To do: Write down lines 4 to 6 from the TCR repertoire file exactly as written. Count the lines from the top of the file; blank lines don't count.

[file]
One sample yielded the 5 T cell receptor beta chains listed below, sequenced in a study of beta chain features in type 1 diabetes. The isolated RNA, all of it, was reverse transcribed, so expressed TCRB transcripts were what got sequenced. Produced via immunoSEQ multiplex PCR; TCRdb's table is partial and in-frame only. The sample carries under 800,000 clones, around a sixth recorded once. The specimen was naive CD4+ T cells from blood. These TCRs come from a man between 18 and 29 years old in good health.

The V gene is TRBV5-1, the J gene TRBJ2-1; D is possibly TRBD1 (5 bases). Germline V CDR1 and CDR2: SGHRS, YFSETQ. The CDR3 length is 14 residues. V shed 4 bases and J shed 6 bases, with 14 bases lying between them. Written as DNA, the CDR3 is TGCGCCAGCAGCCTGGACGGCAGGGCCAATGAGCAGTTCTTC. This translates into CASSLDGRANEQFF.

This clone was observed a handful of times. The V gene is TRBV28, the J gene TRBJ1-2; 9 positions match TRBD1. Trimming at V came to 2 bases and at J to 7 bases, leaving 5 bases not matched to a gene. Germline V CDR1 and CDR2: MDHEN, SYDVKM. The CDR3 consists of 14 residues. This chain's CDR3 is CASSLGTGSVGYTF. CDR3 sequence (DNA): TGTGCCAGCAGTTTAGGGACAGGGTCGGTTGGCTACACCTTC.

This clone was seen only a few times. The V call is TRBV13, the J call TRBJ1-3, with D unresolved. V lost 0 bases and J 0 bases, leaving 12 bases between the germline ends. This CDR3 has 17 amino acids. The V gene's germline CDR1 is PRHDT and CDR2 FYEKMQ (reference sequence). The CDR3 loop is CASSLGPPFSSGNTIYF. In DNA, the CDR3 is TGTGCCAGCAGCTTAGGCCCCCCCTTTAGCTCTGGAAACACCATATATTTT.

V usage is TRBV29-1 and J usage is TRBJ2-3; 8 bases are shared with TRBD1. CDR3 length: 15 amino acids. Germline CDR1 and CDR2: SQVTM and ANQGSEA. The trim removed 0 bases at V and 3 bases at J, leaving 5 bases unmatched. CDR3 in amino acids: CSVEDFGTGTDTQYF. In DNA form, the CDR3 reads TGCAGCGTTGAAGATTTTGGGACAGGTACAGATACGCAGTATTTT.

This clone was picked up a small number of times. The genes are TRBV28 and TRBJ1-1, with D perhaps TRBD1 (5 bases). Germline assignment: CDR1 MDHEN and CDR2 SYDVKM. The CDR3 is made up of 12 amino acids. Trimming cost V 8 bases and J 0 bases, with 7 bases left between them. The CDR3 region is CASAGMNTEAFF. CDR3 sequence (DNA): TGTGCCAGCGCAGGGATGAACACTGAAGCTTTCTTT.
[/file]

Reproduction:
This clone was seen only a few times. The V call is TRBV13, the J call TRBJ1-3, with D unresolved. V lost 0 bases and J 0 bases, leaving 12 bases between the germline ends. This CDR3 has 17 amino acids. The V gene's germline CDR1 is PRHDT and CDR2 FYEKMQ (reference sequence). The CDR3 loop is CASSLGPPFSSGNTIYF. In DNA, the CDR3 is TGTGCCAGCAGCTTAGGCCCCCCCTTTAGCTCTGGAAACACCATATATTTT.

V usage is TRBV29-1 and J usage is TRBJ2-3; 8 bases are shared with TRBD1. CDR3 length: 15 amino acids. Germline CDR1 and CDR2: SQVTM and ANQGSEA. The trim removed 0 bases at V and 3 bases at J, leaving 5 bases unmatched. CDR3 in amino acids: CSVEDFGTGTDTQYF. In DNA form, the CDR3 reads TGCAGCGTTGAAGATTTTGGGACAGGTACAGATACGCAGTATTTT.

This clone was picked up a small number of times. The genes are TRBV28 and TRBJ1-1, with D perhaps TRBD1 (5 bases). Germline assignment: CDR1 MDHEN and CDR2 SYDVKM. The CDR3 is made up of 12 amino acids. Trimming cost V 8 bases and J 0 bases, with 7 bases left between them. The CDR3 region is CASAGMNTEAFF. CDR3 sequence (DNA): TGTGCCAGCGCAGGGATGAACACTGAAGCTTTCTTT.